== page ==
It's no problem, I use my 15 year old B&D 12 volt cordless drill and a touch of saw wax and it zips right through it. I've built a lot of aluminum store fronts and installed manual and automatic doors. I have designed and built numerous items out of thick aluminum plate and have no problem drilling holes. I do have a 1/2 Milwaukee Hole Shooter that will take your arm off if it gets hung and I only use it for step bits that have a 1/2 shank. There are times when I use my drill press for precision work but most of the time, the 3/8 cordless works just fine.
TDD
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wrote:

The step bits are expensive but I bought a set of 3 from Harbor Freight for $8.99. I am sure it's not as fancy as the $50.00 ones but for what I used it for they worked great.
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On Nov 3, 7:39 pm, snipped-for-privacy@mucks.net wrote:

First you argue that the bits do not exist, then you argue the link is incorrect, then you argue the shank size is wrong, then you argue the bits won't work
they exist & they work in standard sized drill chucks & they work in 1/4" alumimum with a 3/8" shank (even with 1/4" shank) aluminum is soft; even 6063-T6 BTDT
http://www.makita.com/en-us/Modules/Accessories/AccessoryDetails.aspx?ID=11037
so please stop saying it won't work / cannot be done........it can & easily.

Yeah, using the wrong tool, the wrong technique or the wrong operator.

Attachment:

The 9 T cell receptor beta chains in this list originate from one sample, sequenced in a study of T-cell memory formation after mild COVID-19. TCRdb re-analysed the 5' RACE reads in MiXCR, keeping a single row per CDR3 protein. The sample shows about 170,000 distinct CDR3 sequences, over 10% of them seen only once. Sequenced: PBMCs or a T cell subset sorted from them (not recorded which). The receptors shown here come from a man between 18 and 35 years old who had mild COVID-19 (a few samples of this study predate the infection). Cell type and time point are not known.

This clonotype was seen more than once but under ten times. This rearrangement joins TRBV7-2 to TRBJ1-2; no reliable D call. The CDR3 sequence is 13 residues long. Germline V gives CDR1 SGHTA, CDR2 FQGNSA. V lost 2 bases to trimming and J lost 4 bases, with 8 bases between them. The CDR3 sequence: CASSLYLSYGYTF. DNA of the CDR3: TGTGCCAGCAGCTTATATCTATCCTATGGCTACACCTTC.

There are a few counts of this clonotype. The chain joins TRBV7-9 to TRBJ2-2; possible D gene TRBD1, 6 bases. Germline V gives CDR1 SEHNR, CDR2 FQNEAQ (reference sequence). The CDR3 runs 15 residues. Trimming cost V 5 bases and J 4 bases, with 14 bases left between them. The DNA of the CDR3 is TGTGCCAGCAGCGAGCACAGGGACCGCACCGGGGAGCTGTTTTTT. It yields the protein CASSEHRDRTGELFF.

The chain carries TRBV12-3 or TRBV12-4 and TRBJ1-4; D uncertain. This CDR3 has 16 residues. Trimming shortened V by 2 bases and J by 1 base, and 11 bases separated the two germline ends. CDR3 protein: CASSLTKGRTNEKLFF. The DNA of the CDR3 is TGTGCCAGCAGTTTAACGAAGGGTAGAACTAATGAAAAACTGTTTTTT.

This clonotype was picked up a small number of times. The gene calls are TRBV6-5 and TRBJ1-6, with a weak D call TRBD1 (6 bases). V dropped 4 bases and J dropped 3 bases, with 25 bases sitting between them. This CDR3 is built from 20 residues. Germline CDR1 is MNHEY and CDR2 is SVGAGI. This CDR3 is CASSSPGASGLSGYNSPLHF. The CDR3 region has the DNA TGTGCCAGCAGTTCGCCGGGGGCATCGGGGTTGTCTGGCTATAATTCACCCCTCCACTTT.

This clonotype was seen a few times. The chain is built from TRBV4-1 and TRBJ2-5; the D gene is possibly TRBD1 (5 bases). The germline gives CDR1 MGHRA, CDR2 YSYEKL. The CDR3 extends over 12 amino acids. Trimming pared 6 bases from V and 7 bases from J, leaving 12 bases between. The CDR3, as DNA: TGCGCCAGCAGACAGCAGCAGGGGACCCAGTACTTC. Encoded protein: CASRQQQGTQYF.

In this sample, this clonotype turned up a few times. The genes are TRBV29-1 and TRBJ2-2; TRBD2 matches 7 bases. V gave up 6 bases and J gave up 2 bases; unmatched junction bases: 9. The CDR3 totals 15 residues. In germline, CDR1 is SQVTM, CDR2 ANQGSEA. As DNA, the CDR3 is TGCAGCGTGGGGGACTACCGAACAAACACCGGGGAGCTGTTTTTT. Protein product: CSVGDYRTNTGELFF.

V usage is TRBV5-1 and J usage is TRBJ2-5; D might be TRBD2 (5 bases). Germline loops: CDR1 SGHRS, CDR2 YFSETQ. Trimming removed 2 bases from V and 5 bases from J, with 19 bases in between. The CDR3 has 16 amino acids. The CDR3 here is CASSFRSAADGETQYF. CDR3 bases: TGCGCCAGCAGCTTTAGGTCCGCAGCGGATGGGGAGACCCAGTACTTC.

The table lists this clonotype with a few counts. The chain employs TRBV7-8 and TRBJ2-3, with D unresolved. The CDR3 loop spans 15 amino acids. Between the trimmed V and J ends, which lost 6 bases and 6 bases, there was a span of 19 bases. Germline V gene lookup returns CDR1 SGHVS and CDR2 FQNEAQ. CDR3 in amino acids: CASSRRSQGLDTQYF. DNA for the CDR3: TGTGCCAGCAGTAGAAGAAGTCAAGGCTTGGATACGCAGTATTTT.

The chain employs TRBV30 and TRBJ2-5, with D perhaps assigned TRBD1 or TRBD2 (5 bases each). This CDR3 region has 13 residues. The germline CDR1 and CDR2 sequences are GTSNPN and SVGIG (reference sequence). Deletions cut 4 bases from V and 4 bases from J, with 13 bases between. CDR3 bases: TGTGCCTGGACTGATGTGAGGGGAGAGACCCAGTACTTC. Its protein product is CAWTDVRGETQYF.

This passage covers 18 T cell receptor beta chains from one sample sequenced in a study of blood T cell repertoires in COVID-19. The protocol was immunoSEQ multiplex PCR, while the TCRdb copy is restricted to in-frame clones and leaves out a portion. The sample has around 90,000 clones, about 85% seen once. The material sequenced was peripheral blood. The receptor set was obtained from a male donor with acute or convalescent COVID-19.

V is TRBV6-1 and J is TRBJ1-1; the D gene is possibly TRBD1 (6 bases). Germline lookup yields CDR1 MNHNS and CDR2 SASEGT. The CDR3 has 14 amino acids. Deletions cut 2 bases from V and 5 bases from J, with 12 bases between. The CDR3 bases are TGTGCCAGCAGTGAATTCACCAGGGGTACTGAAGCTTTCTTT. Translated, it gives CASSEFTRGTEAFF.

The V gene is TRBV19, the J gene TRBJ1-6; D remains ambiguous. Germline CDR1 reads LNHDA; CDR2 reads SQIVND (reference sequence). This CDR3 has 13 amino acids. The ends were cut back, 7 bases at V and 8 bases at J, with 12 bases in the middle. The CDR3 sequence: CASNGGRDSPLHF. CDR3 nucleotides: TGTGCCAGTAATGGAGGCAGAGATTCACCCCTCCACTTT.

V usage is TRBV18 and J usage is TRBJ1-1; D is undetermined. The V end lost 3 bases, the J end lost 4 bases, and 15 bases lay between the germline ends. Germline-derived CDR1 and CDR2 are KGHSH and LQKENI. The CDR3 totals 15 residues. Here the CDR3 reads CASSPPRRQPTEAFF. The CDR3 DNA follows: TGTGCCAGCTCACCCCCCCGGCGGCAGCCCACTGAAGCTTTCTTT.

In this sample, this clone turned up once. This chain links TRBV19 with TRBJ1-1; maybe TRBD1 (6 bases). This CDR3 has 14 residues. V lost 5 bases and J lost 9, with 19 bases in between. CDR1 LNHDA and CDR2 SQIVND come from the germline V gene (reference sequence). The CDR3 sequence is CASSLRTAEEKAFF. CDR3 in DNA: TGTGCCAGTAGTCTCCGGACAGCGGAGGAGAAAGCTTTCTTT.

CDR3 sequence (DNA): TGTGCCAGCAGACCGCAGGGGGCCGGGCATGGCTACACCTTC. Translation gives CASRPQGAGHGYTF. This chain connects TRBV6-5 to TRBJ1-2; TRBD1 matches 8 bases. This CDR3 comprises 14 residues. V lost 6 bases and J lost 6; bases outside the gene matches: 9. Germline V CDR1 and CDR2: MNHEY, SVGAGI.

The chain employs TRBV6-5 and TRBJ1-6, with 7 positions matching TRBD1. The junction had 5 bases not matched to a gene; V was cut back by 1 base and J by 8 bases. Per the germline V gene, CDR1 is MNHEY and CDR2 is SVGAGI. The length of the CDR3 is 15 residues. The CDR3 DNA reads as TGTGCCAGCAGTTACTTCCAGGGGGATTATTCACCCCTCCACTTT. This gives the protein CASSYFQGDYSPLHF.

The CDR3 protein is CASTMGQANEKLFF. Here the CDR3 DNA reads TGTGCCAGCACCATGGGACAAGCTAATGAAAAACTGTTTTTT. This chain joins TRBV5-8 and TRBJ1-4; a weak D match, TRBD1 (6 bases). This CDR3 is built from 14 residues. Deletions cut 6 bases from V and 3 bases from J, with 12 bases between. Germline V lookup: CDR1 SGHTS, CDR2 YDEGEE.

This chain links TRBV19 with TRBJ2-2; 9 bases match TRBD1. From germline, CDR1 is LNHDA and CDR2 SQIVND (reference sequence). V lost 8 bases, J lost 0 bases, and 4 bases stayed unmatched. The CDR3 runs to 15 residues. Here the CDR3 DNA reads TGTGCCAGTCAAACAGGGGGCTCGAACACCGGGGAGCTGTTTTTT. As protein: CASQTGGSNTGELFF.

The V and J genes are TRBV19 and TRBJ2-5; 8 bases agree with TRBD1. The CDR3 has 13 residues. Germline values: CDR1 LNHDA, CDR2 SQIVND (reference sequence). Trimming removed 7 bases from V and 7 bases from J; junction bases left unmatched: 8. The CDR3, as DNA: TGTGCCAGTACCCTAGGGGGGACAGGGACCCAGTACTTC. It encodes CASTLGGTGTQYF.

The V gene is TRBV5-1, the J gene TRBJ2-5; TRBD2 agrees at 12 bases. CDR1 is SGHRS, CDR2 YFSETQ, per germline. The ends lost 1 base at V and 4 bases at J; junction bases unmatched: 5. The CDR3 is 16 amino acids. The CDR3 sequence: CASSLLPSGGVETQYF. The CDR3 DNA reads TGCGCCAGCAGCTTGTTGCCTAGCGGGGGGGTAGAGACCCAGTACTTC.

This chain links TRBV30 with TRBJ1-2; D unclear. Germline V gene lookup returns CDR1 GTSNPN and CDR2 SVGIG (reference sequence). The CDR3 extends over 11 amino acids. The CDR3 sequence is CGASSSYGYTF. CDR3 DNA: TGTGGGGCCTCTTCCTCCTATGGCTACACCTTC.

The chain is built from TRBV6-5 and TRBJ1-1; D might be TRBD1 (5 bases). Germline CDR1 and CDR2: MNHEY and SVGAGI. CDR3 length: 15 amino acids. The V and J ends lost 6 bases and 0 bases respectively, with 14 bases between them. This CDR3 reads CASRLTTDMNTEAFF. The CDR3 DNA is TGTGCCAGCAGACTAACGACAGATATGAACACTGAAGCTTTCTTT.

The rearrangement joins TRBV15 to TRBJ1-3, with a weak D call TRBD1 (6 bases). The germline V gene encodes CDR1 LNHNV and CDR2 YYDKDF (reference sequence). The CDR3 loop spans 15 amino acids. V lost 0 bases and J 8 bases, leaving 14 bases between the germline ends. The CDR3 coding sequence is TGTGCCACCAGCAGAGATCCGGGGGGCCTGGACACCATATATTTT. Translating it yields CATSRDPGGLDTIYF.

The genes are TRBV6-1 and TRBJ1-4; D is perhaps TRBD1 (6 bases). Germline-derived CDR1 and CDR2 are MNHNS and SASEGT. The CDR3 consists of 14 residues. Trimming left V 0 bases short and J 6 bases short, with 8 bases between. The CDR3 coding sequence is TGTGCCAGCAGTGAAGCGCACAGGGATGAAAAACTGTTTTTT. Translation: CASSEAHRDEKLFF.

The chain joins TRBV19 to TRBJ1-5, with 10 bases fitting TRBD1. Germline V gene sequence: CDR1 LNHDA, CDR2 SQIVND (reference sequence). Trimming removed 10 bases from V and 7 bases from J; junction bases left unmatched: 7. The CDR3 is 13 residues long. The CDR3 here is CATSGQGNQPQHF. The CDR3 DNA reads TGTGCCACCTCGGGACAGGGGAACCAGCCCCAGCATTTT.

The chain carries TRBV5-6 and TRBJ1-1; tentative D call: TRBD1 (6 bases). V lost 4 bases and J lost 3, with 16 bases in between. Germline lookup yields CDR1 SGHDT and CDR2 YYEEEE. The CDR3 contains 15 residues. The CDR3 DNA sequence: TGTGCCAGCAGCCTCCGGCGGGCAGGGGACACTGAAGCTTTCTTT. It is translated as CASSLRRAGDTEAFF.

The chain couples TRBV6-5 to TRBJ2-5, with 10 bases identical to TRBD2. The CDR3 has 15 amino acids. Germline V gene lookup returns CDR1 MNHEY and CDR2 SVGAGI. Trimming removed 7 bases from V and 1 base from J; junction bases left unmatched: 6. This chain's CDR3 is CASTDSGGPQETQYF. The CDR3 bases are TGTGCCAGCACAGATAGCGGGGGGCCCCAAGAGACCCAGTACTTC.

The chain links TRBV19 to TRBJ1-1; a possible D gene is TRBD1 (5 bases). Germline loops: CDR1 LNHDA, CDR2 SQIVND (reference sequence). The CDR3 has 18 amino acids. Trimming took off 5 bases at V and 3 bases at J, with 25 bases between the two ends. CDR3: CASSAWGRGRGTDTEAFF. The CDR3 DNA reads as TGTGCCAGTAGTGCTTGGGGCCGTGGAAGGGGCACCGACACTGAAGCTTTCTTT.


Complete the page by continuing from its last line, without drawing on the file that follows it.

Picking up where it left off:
Alternative method:
Drill a 3/4" hole in aluminum with a HSS paddle bit ...not the most beautiful result with a used bit but with a new $5 Irwin bit & lube it will be fine................DBTDT too
(back up the aluminum plate with a piece of plywood to save the paddle bit spurs)
cheers Bob
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on 1/4" aluminum, a typical Unibit(tm) isn't going to help. I have one in my desk drawer as I type this, I hauled it out and looked at it, and it won't do more than 1/16" in one pass and 1/8" from both sides. For a nicely finished hole, unless you have a 1/2" drill motor, a hole saw is your best choice. Choice #2 would be to buy a proper 1/2" drill and a 3/4" bit with a 1/2" shank (pref. w/ 3 flats) but that could easily run close to $200. Most bits that size start at $20-30 and go up from there for fancier coatings, etc. Of course depending on the definition of "several" that might be the way to go.
nate
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RickH wrote:

I use step bits all the time in aluminum. My only suggestion would be to use a lubricant. I use either a liquid lube made for aluminum or saw wax. A tube of saw wax looks sort of like a chap stick on steroids. I've used Tap Magic cutting fluids for years:
http://www.tapmagic.com /
Saw wax:
http://www.relton.com/cutfluid2003.html#stick
I stick my drill bit into the wax and the wax will melt from the heat generated by drilling which will lube the drill bit.
TDD
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On Mon, 03 Nov 2008 13:55:55 -0600, The Daring Dufas

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Walter R. wrote:

I myself have a set of twist drills by Silver and Demming that go up to an inch and have 1/2 inch shanks.
--
Claude Hopper :)

? ? ¥
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Claude Hopper wrote:

Actually Silver and Deming is simply the name for that type of reduced shank drill bit (that is, a bit with a 1/2" shank, 6" OAL, and 3" flutes) unless they are real antiques. I say the latter because I presume (without any proof) that they must have been originally made by a company of that name.
nate
--
replace "roosters" with "cox" to reply.
http://members.cox.net/njnagel
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Claude Hopper wrote:

Cool, they were actually manufactured by Silver & Deming Manufacturing Co.? I have some Silver & Deming bits but not those produced by Silver & Deming Manufacturing Co.
TDD